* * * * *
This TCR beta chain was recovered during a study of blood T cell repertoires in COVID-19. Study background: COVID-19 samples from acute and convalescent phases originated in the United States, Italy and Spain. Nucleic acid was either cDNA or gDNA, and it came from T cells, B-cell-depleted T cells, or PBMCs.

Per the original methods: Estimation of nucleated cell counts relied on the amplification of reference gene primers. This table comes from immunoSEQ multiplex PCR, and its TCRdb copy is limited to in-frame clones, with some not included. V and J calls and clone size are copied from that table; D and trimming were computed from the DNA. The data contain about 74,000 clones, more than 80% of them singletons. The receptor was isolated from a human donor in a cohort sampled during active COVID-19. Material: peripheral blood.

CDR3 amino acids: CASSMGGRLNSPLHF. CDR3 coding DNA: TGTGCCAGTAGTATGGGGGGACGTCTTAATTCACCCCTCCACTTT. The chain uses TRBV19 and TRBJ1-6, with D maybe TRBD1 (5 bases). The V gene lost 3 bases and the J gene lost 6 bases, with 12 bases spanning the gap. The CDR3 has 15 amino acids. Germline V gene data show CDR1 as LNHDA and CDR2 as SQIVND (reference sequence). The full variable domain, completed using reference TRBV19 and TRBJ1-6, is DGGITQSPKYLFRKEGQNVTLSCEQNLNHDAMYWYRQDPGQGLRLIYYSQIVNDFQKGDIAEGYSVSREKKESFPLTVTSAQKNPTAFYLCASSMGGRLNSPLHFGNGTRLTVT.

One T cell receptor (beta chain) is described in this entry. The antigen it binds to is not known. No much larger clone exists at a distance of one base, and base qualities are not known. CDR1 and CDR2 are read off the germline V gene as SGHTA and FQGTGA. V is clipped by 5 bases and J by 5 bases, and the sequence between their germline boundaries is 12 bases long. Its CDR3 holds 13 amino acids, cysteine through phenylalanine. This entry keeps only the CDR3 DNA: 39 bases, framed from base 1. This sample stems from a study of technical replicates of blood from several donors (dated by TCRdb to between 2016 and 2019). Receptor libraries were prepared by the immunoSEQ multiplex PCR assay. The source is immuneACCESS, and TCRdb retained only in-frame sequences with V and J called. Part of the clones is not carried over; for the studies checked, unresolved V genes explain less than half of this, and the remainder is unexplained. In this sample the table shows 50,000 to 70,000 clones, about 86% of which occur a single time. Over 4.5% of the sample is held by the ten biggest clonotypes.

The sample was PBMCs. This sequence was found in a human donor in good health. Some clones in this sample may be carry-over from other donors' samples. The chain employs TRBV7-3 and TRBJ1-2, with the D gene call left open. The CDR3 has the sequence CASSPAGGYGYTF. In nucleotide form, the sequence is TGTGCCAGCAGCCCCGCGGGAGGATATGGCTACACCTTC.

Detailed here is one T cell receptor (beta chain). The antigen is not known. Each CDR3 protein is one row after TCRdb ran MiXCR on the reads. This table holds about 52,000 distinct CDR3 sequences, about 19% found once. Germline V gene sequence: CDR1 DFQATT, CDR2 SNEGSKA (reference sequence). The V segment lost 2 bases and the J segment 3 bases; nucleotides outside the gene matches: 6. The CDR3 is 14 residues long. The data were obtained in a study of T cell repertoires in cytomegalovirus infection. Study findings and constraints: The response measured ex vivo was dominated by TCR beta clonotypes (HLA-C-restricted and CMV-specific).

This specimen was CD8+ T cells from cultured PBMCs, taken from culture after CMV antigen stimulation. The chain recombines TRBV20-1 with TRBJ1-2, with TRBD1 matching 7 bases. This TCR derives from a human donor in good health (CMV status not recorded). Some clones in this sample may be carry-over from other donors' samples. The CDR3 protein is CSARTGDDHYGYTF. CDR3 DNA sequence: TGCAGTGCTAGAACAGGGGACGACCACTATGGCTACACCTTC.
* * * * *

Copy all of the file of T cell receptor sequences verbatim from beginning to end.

This TCR beta chain was recovered during a study of blood T cell repertoires in COVID-19. Study background: COVID-19 samples from acute and convalescent phases originated in the United States, Italy and Spain. Nucleic acid was either cDNA or gDNA, and it came from T cells, B-cell-depleted T cells, or PBMCs.

Per the original methods: Estimation of nucleated cell counts relied on the amplification of reference gene primers. This table comes from immunoSEQ multiplex PCR, and its TCRdb copy is limited to in-frame clones, with some not included. V and J calls and clone size are copied from that table; D and trimming were computed from the DNA. The data contain about 74,000 clones, more than 80% of them singletons. The receptor was isolated from a human donor in a cohort sampled during active COVID-19. Material: peripheral blood.

CDR3 amino acids: CASSMGGRLNSPLHF. CDR3 coding DNA: TGTGCCAGTAGTATGGGGGGACGTCTTAATTCACCCCTCCACTTT. The chain uses TRBV19 and TRBJ1-6, with D maybe TRBD1 (5 bases). The V gene lost 3 bases and the J gene lost 6 bases, with 12 bases spanning the gap. The CDR3 has 15 amino acids. Germline V gene data show CDR1 as LNHDA and CDR2 as SQIVND (reference sequence). The full variable domain, completed using reference TRBV19 and TRBJ1-6, is DGGITQSPKYLFRKEGQNVTLSCEQNLNHDAMYWYRQDPGQGLRLIYYSQIVNDFQKGDIAEGYSVSREKKESFPLTVTSAQKNPTAFYLCASSMGGRLNSPLHFGNGTRLTVT.

One T cell receptor (beta chain) is described in this entry. The antigen it binds to is not known. No much larger clone exists at a distance of one base, and base qualities are not known. CDR1 and CDR2 are read off the germline V gene as SGHTA and FQGTGA. V is clipped by 5 bases and J by 5 bases, and the sequence between their germline boundaries is 12 bases long. Its CDR3 holds 13 amino acids, cysteine through phenylalanine. This entry keeps only the CDR3 DNA: 39 bases, framed from base 1. This sample stems from a study of technical replicates of blood from several donors (dated by TCRdb to between 2016 and 2019). Receptor libraries were prepared by the immunoSEQ multiplex PCR assay. The source is immuneACCESS, and TCRdb retained only in-frame sequences with V and J called. Part of the clones is not carried over; for the studies checked, unresolved V genes explain less than half of this, and the remainder is unexplained. In this sample the table shows 50,000 to 70,000 clones, about 86% of which occur a single time. Over 4.5% of the sample is held by the ten biggest clonotypes.

The sample was PBMCs. This sequence was found in a human donor in good health. Some clones in this sample may be carry-over from other donors' samples. The chain employs TRBV7-3 and TRBJ1-2, with the D gene call left open. The CDR3 has the sequence CASSPAGGYGYTF. In nucleotide form, the sequence is TGTGCCAGCAGCCCCGCGGGAGGATATGGCTACACCTTC.

Detailed here is one T cell receptor (beta chain). The antigen is not known. Each CDR3 protein is one row after TCRdb ran MiXCR on the reads. This table holds about 52,000 distinct CDR3 sequences, about 19% found once. Germline V gene sequence: CDR1 DFQATT, CDR2 SNEGSKA (reference sequence). The V segment lost 2 bases and the J segment 3 bases; nucleotides outside the gene matches: 6. The CDR3 is 14 residues long. The data were obtained in a study of T cell repertoires in cytomegalovirus infection. Study findings and constraints: The response measured ex vivo was dominated by TCR beta clonotypes (HLA-C-restricted and CMV-specific).

This specimen was CD8+ T cells from cultured PBMCs, taken from culture after CMV antigen stimulation. The chain recombines TRBV20-1 with TRBJ1-2, with TRBD1 matching 7 bases. This TCR derives from a human donor in good health (CMV status not recorded). Some clones in this sample may be carry-over from other donors' samples. The CDR3 protein is CSARTGDDHYGYTF. CDR3 DNA sequence: TGCAGTGCTAGAACAGGGGACGACCACTATGGCTACACCTTC.